Zucchini Bread Muffins

It’s amazing what can bring you back to something you love. I have been having a bit of difficulty recently – actually, for a number of months, truth be told – of not wanting to bake. There has been a vague wanting to kinda-sorta, but not enough to really incite me to do so. Seeing as that has been the one item I have been working toward – being a baker – and that has been something of a guiding light in my where-do-I-go-from-here thoughts, this presented quite the mental mire. Add to that the normal life stuff of work, worry about the future, helping friends move, work, work, work, etc., and you get me thinking about my blog with trepidation.

Though time will tell whether I have completely moved past this hurdle, a confluence of occurrences has brought me to the current post. First, I inherited a zucchini that had presumably been intended for slicing and adding to bagels at an office meeting a few weeks back. I’m presuming that because I also obtained cherry tomatoes and a pickling cucumber from after that meeting, but no one seems to have gone for any of those toppings – not even the person who brought them. Not sure what went on there. Probably one of those “this sounds like an amazing idea!” things that just didn’t get followed through – much like me and cottage cheese. I mean, I like it, but any time I buy it I forget it’s even there.

Add to the zucchini an episode of Scrubs in which Kelso gets free muffins for life. Mikal commented afterward about the episode making him want muffins. I told him to grate the zucchini for me (we had been watching a Scrubs marathon as I was home sick and feeling thoroughly shitty) and maybe I’d do something with it. You’re welcome.

I was rather startled to realize that I have not yet posted a zucchini bread recipe. I mean, it’s only one of my favorite summer baked goods. Seriously, what’s wrong with me? It’s one of the first things my mom made when we moved up to Washington state, and the house we moved into had a small number of garden beds with squashes and pumpkins and sunflowers and raspberries. Prior to that we had lived in California, where she had made some things – I remember blueberry pancakes, which I didn’t particularly like, and crepes – but not much. I think the growing things inspired her. I remember being very confused when she said she was making zucchini bread – I mean, it’s a vegetable that tastes great sliced and breaded and fried, why would you make that into bread? Wouldn’t it be gross? I was really very skeptical until it came out of the oven smelling like heaven, and tasting even better. We had a lot of zucchini that summer, some of them absolutely huge, so we made a few batches.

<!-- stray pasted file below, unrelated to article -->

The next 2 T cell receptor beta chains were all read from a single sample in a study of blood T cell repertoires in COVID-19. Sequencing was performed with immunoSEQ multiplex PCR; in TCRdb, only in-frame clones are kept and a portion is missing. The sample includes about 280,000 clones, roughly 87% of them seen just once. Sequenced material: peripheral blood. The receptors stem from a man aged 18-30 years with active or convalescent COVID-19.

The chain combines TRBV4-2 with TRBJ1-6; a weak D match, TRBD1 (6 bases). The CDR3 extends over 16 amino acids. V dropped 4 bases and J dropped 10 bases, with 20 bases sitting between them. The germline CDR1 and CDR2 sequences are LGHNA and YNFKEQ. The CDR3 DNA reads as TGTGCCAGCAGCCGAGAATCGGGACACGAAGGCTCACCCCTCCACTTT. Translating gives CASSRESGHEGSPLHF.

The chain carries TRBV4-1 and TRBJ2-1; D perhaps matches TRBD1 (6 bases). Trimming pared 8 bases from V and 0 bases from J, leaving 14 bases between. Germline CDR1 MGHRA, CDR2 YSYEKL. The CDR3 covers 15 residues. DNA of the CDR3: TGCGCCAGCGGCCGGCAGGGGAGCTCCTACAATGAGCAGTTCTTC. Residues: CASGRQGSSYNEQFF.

I guess it makes sense that nostalgia would be one of the more frequent catalysts for igniting a passion for something you love.

The recipe below is adapted from Smitten Kitchen, which I love for her stories and great recipes. While I have a zucchini bread recipe somewhere in the kitchen, I turned to Pinterest to see what I had pinned, maybe find one I have found to be good. This recipe has a good amount of spice (the other one I was looking at had no spices, but did add lemon zest – I’ll try that with what zucchini I have left over), so it might be a little more appropriate closer to the autumn time. Then again, I think I am looking forward to autumn, since that is when I historically have re-entered baking mode. There’s just something about shorter, windier days and turning leaves that makes me want to warm the house with baking.

Zucchini Bread Muffins

3 eggs
1/4 cup vegetable oil
3/4 cup plain greek yogurt
1 3/4 cups sugar
2 cups grated zucchini
2 tsp vanilla extract
3 cups all-purpose flour
1/8 tsp nutmeg
1 tsp baking soda
1/2 tsp baking powder
3/4 tsp salt

Pre-heat oven to 350°F. Grease 24 muffin tins or line them with baking cups.

In a large bowl, beat the eggs, then mix in oil, yogurt, and sugar to combine. Add in zucchini and vanilla.

In a separate bowl, whisk together flour, cinnamon, nutmeg, baking powder, baking soda and salt. Add dry ingredients to wet ingredients.

Divide batter evenly across the 24 muffin cups. (I found that a 1/4 cup measure is pretty much perfect for this – the muffins rise quite considerably, so I’m rather glad I didn’t go with the 1/3 cup.) Bake for 20-25 minutes, or until a tester inserted into the center of a middle muffin comes out clean.

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